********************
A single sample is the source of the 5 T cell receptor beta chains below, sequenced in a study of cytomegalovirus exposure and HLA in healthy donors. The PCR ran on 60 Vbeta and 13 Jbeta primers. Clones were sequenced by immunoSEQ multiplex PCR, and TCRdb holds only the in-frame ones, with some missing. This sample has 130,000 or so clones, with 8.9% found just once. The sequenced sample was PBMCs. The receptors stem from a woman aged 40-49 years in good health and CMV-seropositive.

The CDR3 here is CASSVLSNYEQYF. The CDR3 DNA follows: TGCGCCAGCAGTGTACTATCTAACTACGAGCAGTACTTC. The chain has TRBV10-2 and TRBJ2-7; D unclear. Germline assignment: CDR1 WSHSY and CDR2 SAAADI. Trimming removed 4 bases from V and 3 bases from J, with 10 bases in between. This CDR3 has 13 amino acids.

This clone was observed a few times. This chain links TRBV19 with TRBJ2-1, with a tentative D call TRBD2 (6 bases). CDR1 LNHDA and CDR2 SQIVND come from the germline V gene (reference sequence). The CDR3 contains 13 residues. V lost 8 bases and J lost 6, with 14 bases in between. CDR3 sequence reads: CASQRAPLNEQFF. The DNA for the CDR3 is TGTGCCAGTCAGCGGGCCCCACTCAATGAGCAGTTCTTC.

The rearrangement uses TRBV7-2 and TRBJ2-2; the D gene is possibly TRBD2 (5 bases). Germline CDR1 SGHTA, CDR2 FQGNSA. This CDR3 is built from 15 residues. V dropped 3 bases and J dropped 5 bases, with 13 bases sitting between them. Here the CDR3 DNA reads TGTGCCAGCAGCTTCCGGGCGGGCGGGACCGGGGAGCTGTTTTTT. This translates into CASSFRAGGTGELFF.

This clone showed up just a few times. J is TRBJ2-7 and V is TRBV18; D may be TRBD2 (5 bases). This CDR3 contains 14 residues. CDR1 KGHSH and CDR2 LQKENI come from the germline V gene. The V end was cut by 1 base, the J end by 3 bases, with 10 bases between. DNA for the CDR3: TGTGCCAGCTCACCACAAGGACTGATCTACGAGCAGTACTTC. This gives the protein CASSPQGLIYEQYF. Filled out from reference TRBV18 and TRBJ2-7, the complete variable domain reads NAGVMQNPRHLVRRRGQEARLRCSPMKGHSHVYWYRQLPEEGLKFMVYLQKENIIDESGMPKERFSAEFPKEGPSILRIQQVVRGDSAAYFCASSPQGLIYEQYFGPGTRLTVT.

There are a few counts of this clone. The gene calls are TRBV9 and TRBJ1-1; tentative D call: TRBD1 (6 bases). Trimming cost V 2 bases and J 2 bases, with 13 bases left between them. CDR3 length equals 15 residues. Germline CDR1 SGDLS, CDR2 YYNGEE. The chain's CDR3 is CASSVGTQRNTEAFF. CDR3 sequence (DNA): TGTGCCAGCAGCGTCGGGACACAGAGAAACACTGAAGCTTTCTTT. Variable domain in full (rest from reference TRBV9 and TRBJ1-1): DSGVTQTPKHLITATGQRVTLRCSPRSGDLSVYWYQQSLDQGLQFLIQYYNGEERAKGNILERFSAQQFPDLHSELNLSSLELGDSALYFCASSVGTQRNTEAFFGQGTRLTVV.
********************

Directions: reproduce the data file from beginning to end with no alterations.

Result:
A single sample is the source of the 5 T cell receptor beta chains below, sequenced in a study of cytomegalovirus exposure and HLA in healthy donors. The PCR ran on 60 Vbeta and 13 Jbeta primers. Clones were sequenced by immunoSEQ multiplex PCR, and TCRdb holds only the in-frame ones, with some missing. This sample has 130,000 or so clones, with 8.9% found just once. The sequenced sample was PBMCs. The receptors stem from a woman aged 40-49 years in good health and CMV-seropositive.

The CDR3 here is CASSVLSNYEQYF. The CDR3 DNA follows: TGCGCCAGCAGTGTACTATCTAACTACGAGCAGTACTTC. The chain has TRBV10-2 and TRBJ2-7; D unclear. Germline assignment: CDR1 WSHSY and CDR2 SAAADI. Trimming removed 4 bases from V and 3 bases from J, with 10 bases in between. This CDR3 has 13 amino acids.

This clone was observed a few times. This chain links TRBV19 with TRBJ2-1, with a tentative D call TRBD2 (6 bases). CDR1 LNHDA and CDR2 SQIVND come from the germline V gene (reference sequence). The CDR3 contains 13 residues. V lost 8 bases and J lost 6, with 14 bases in between. CDR3 sequence reads: CASQRAPLNEQFF. The DNA for the CDR3 is TGTGCCAGTCAGCGGGCCCCACTCAATGAGCAGTTCTTC.

The rearrangement uses TRBV7-2 and TRBJ2-2; the D gene is possibly TRBD2 (5 bases). Germline CDR1 SGHTA, CDR2 FQGNSA. This CDR3 is built from 15 residues. V dropped 3 bases and J dropped 5 bases, with 13 bases sitting between them. Here the CDR3 DNA reads TGTGCCAGCAGCTTCCGGGCGGGCGGGACCGGGGAGCTGTTTTTT. This translates into CASSFRAGGTGELFF.

This clone showed up just a few times. J is TRBJ2-7 and V is TRBV18; D may be TRBD2 (5 bases). This CDR3 contains 14 residues. CDR1 KGHSH and CDR2 LQKENI come from the germline V gene. The V end was cut by 1 base, the J end by 3 bases, with 10 bases between. DNA for the CDR3: TGTGCCAGCTCACCACAAGGACTGATCTACGAGCAGTACTTC. This gives the protein CASSPQGLIYEQYF. Filled out from reference TRBV18 and TRBJ2-7, the complete variable domain reads NAGVMQNPRHLVRRRGQEARLRCSPMKGHSHVYWYRQLPEEGLKFMVYLQKENIIDESGMPKERFSAEFPKEGPSILRIQQVVRGDSAAYFCASSPQGLIYEQYFGPGTRLTVT.

There are a few counts of this clone. The gene calls are TRBV9 and TRBJ1-1; tentative D call: TRBD1 (6 bases). Trimming cost V 2 bases and J 2 bases, with 13 bases left between them. CDR3 length equals 15 residues. Germline CDR1 SGDLS, CDR2 YYNGEE. The chain's CDR3 is CASSVGTQRNTEAFF. CDR3 sequence (DNA): TGTGCCAGCAGCGTCGGGACACAGAGAAACACTGAAGCTTTCTTT. Variable domain in full (rest from reference TRBV9 and TRBJ1-1): DSGVTQTPKHLITATGQRVTLRCSPRSGDLSVYWYQQSLDQGLQFLIQYYNGEERAKGNILERFSAQQFPDLHSELNLSSLELGDSALYFCASSVGTQRNTEAFFGQGTRLTVV.